By Dr. Bobb RJJF Rousseau
The international relations efforts of Haiti are not producing positive results, which can be attributed to a vision focused on a quid pro quo instead of international communications strategies that implicated the Haitian diaspora.
Haitians living abroad are the first Haitian diplomats whose mission ought to be defined by public diplomacy aimed at rebuilding Haiti’s reputation around the world through the creation of avenues for strategic communication aimed at improving migration status and at attracting large foreign investments to build the economy and to strengthen public institutions for the reinforcement of democracy.
The persistent problem in international relations is that Haitian public diplomacy is deeply reactive and narrowly focused on enticing charities and humanitarian aid that weaken the country’s reputation and tarnish its image since the international community sees Haiti as a cause to sponsor or a geopolitical environment to demonstrate goodwill. International relations, whether donations, grants, assistances, millennium developmental goals, and monetary policies combined, are yet to place the country at the concert of great sovereign nations.
To restore Haiti’s voice internationally and to give Haiti its place in the world of public diplomacy, the diaspora must work together to promote generational dialogue with their respective local government to develop institutional relationships, partnerships, and alliances with local politicians. Haitians living abroad are absent on the political scene of their country of residence or naturalization where they are seen as economic prey instead of being considered as major intermediaries of communication and development or as influencers of legislation relating to immigration, humanitarian aid, and foreign assistance.
Thus, they struggle to promote the interests and to influence the international community on their ability to contribute to the fights against terror, pandemic, and world peace, which remain a top priority for the diplomatic world.
Their silence in politics and even in the defense of stigmas and stereotypes concerning their country of origin is enduring proof of their intention to be satisfied with the least. Haitian public diplomacy abroad must also affect immigration, which now portrays Haitians as starving or universal economic asylum seekers instead of a booming and fast-growing minority with unlimited potential for a possible political revolution.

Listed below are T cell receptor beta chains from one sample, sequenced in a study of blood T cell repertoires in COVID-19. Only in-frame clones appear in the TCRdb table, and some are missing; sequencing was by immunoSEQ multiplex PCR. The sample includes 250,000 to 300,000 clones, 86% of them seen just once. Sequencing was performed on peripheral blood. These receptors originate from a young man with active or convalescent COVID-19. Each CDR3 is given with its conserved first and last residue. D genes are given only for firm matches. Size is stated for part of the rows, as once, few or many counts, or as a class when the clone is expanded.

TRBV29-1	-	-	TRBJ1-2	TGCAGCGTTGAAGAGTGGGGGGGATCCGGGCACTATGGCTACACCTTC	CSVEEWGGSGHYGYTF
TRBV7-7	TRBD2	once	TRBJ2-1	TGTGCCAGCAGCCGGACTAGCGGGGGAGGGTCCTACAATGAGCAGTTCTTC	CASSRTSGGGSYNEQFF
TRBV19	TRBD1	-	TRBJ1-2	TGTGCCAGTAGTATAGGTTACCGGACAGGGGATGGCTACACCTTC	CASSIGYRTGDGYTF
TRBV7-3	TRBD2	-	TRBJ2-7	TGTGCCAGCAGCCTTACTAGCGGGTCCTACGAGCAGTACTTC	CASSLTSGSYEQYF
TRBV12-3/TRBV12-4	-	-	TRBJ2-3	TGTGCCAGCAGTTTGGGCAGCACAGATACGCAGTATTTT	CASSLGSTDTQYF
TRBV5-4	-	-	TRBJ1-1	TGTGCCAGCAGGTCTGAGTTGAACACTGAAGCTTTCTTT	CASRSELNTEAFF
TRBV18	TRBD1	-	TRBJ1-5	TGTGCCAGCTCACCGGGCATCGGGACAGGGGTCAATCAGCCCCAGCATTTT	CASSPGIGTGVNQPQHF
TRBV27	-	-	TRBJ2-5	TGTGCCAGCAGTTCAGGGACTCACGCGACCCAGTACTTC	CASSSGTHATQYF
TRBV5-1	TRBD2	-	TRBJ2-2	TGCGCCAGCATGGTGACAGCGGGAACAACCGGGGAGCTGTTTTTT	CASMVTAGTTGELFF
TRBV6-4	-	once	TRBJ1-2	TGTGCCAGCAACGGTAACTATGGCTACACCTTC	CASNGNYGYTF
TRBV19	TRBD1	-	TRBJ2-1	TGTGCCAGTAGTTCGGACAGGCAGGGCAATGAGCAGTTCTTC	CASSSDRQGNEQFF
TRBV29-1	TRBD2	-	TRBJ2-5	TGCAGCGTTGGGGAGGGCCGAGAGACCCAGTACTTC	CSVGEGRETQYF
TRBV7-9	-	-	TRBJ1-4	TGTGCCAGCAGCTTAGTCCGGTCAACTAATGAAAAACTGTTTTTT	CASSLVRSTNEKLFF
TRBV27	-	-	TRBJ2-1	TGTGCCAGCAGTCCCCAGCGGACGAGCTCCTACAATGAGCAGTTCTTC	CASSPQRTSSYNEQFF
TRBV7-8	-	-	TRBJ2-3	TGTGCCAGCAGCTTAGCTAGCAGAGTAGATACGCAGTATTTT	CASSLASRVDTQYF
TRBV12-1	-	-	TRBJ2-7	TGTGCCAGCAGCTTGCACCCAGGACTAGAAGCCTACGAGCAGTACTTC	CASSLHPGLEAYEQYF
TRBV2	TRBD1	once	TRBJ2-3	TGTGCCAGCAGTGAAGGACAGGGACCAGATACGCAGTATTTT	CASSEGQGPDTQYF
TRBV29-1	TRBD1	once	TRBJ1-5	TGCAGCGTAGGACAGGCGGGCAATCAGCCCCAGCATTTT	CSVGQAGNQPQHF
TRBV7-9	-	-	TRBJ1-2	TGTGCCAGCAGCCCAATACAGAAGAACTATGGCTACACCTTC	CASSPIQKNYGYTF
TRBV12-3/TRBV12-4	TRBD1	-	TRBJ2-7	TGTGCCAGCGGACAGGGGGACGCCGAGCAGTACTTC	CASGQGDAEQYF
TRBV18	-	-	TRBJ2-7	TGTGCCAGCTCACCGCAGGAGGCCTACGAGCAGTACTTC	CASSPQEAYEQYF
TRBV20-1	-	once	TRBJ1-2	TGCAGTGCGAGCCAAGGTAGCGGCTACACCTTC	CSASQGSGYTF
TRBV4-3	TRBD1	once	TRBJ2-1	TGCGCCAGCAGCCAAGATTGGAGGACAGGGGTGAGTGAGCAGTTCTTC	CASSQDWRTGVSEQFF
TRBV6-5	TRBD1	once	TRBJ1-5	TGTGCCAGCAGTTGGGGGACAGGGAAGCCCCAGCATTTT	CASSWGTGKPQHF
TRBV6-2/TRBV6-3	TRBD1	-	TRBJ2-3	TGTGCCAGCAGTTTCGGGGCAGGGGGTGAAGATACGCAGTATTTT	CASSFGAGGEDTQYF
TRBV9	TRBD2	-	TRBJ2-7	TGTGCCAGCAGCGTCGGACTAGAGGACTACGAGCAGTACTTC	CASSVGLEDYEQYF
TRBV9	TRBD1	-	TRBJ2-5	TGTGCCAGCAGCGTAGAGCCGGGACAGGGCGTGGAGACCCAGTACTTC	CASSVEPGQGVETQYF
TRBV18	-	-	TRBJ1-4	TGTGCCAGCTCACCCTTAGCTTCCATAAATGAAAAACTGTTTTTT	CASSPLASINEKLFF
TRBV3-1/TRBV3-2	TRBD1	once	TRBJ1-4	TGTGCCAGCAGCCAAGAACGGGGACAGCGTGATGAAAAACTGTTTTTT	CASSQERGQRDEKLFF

The Haitian diaspora should develop public diplomacy policies to establish doctrinal principles to meet the needs of each Haitian and to change all detrimental narratives against the country. This public diplomacy will include decentralized collateral agencies located in areas with large agglomerations of Haitians to facilitate communication and to strengthen the engagement of the diaspora in local politics. The national strategy of the Haitian diaspora will identify and connect Haitian leaders with leaders in their community who are more likely to endorse the Haitian diplomatic cause.
All of this Haitian public diplomacy comes down to an inter-organization of the diaspora to speak with one voice to send a coherent message to the world; a message based on the creation of planning, compensation, and evaluation processes to establish a real communication flow to facilitate community engagement and political incorporation. The development of a national strategy of public diplomacy and strategic communication involving the diaspora is an essential first step towards respecting Haitian tradition and diplomatic values.
Dr. Bobb Rousseau an entrepreneur who develops several businesses in Haiti. He is a doctor in Law and Public Policy backed up by a range of expertise in information health systems, managing local government, information technology management, human resources development, and management and leadership. He has been in the United States military for over 20 years where he is currently serving as a Medical Service Corps officer.
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